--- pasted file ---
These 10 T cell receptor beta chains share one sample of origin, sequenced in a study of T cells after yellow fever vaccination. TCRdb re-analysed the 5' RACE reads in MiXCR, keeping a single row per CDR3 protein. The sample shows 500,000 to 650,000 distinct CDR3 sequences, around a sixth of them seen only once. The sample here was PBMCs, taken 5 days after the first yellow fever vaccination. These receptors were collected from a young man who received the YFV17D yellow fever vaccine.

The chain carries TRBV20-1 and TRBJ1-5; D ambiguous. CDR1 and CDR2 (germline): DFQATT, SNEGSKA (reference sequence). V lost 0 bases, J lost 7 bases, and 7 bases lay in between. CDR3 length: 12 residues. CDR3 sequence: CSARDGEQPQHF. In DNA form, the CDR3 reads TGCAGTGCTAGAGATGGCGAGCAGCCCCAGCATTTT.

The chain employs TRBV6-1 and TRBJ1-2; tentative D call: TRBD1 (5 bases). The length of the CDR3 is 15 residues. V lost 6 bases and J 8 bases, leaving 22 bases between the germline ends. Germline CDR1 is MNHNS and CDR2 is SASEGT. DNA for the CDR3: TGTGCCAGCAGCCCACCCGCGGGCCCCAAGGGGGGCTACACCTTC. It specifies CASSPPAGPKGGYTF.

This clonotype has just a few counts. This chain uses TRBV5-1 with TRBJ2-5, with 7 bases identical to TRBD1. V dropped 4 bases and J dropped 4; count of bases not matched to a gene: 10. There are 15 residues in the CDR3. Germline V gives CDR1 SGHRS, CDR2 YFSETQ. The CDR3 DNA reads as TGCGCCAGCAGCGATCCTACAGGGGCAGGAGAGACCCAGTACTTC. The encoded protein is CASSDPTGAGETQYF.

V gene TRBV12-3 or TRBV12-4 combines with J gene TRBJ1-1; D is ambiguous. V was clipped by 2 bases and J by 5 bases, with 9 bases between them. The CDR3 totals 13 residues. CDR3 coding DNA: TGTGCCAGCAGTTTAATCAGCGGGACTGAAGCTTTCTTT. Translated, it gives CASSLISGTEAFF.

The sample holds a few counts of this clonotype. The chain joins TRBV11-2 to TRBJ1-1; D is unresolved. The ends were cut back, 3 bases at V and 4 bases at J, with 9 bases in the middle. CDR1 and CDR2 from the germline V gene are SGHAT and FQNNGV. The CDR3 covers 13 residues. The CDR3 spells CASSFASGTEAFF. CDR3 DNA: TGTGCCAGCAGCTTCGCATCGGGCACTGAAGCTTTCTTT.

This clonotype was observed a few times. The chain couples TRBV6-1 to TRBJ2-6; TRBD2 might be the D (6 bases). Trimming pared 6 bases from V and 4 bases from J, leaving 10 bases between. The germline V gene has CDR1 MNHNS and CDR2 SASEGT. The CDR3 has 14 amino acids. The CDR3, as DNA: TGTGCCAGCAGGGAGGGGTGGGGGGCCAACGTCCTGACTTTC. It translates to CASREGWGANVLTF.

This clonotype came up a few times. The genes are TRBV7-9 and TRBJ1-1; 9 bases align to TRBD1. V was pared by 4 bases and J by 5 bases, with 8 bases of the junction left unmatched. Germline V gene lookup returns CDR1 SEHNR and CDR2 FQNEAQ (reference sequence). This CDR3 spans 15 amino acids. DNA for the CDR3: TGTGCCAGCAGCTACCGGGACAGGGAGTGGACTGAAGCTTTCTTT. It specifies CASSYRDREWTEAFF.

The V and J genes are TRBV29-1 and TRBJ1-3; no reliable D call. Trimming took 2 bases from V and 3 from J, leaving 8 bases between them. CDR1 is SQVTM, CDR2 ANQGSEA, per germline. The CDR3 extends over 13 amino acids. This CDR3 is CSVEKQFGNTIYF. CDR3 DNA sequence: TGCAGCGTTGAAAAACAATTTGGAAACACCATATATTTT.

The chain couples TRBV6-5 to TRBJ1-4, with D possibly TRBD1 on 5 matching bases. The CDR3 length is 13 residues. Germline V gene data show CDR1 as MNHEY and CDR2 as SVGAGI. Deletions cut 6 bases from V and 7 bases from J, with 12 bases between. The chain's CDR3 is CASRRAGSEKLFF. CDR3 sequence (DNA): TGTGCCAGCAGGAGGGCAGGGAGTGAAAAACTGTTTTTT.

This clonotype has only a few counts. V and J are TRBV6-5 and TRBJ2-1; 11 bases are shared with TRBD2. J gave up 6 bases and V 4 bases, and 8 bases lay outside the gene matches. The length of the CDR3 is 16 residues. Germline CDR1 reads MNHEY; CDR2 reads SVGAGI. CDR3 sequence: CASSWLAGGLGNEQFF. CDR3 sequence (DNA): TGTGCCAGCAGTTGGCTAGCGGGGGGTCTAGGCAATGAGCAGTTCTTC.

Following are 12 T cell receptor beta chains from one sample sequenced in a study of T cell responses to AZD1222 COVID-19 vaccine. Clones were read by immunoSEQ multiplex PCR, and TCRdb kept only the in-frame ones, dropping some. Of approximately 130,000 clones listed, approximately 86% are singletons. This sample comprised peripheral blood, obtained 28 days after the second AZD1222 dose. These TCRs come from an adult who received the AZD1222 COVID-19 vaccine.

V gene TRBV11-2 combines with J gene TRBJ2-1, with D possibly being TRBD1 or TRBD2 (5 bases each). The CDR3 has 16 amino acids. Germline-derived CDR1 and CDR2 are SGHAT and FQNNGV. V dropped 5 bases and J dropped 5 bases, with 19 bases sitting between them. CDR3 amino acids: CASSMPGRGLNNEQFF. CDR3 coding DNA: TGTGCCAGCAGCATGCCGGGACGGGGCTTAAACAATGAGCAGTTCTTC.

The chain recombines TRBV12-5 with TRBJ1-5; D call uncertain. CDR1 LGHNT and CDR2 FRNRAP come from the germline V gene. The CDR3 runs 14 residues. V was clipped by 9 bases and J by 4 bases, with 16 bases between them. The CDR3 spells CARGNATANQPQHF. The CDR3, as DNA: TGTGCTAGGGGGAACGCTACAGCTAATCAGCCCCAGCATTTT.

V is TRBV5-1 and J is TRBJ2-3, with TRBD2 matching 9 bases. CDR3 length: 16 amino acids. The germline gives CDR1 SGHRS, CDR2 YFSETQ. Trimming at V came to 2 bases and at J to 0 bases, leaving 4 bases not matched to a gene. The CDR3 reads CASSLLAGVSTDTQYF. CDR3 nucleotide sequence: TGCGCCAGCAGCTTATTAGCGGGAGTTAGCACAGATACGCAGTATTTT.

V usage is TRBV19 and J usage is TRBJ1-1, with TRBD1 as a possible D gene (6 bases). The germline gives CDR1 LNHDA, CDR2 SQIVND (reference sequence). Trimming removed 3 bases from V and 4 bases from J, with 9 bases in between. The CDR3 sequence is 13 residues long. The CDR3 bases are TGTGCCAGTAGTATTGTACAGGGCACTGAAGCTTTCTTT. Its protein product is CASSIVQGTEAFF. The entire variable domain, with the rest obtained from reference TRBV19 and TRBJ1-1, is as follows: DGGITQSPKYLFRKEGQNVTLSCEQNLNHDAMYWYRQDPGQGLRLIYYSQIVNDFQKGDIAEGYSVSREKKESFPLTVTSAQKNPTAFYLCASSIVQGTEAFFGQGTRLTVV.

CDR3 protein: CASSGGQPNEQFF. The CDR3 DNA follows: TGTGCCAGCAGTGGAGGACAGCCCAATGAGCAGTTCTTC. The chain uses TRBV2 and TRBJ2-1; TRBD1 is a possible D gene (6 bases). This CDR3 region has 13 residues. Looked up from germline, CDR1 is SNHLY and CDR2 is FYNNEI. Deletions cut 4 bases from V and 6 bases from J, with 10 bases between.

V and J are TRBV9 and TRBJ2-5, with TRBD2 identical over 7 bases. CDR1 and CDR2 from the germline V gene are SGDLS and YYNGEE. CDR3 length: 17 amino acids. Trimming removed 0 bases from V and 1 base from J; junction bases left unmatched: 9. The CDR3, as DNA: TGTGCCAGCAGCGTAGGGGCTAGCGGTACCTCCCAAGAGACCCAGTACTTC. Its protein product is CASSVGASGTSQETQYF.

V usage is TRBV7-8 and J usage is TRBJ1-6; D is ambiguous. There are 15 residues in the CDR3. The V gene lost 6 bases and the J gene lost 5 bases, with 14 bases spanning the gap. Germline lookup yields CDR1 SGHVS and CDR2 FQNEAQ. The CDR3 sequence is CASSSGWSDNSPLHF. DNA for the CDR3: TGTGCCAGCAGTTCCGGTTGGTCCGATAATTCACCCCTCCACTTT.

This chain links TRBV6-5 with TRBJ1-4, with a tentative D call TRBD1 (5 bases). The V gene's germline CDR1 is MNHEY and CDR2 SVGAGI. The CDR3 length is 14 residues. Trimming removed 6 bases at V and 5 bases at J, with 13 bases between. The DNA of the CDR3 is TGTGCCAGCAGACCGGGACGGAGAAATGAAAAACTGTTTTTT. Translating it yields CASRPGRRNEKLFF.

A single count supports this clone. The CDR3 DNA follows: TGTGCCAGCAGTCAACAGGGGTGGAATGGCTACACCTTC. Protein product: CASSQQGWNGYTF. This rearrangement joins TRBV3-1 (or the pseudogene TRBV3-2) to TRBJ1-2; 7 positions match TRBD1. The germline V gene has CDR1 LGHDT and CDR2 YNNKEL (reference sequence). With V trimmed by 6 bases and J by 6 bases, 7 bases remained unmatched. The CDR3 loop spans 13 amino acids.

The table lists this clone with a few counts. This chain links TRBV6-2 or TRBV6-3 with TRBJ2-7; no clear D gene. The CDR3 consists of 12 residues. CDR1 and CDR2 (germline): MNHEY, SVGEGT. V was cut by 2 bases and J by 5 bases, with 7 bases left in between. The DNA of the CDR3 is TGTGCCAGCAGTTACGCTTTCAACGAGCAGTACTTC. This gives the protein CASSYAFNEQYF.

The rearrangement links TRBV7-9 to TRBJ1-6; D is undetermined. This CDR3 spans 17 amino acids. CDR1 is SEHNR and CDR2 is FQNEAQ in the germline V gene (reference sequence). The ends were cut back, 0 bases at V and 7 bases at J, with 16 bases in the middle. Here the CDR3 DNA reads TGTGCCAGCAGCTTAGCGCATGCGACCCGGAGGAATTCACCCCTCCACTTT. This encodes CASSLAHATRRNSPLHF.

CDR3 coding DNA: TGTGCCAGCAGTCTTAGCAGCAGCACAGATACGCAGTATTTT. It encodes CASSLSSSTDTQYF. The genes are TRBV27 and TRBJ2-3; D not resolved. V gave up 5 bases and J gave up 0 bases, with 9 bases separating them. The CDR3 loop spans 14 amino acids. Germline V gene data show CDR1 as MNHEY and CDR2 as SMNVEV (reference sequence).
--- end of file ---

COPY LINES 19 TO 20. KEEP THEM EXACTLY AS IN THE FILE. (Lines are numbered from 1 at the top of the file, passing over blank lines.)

V usage is TRBV7-8 and J usage is TRBJ1-6; D is ambiguous. There are 15 residues in the CDR3. The V gene lost 6 bases and the J gene lost 5 bases, with 14 bases spanning the gap. Germline lookup yields CDR1 SGHVS and CDR2 FQNEAQ. The CDR3 sequence is CASSSGWSDNSPLHF. DNA for the CDR3: TGTGCCAGCAGTTCCGGTTGGTCCGATAATTCACCCCTCCACTTT.

This chain links TRBV6-5 with TRBJ1-4, with a tentative D call TRBD1 (5 bases). The V gene's germline CDR1 is MNHEY and CDR2 SVGAGI. The CDR3 length is 14 residues. Trimming removed 6 bases at V and 5 bases at J, with 13 bases between. The DNA of the CDR3 is TGTGCCAGCAGACCGGGACGGAGAAATGAAAAACTGTTTTTT. Translating it yields CASRPGRRNEKLFF.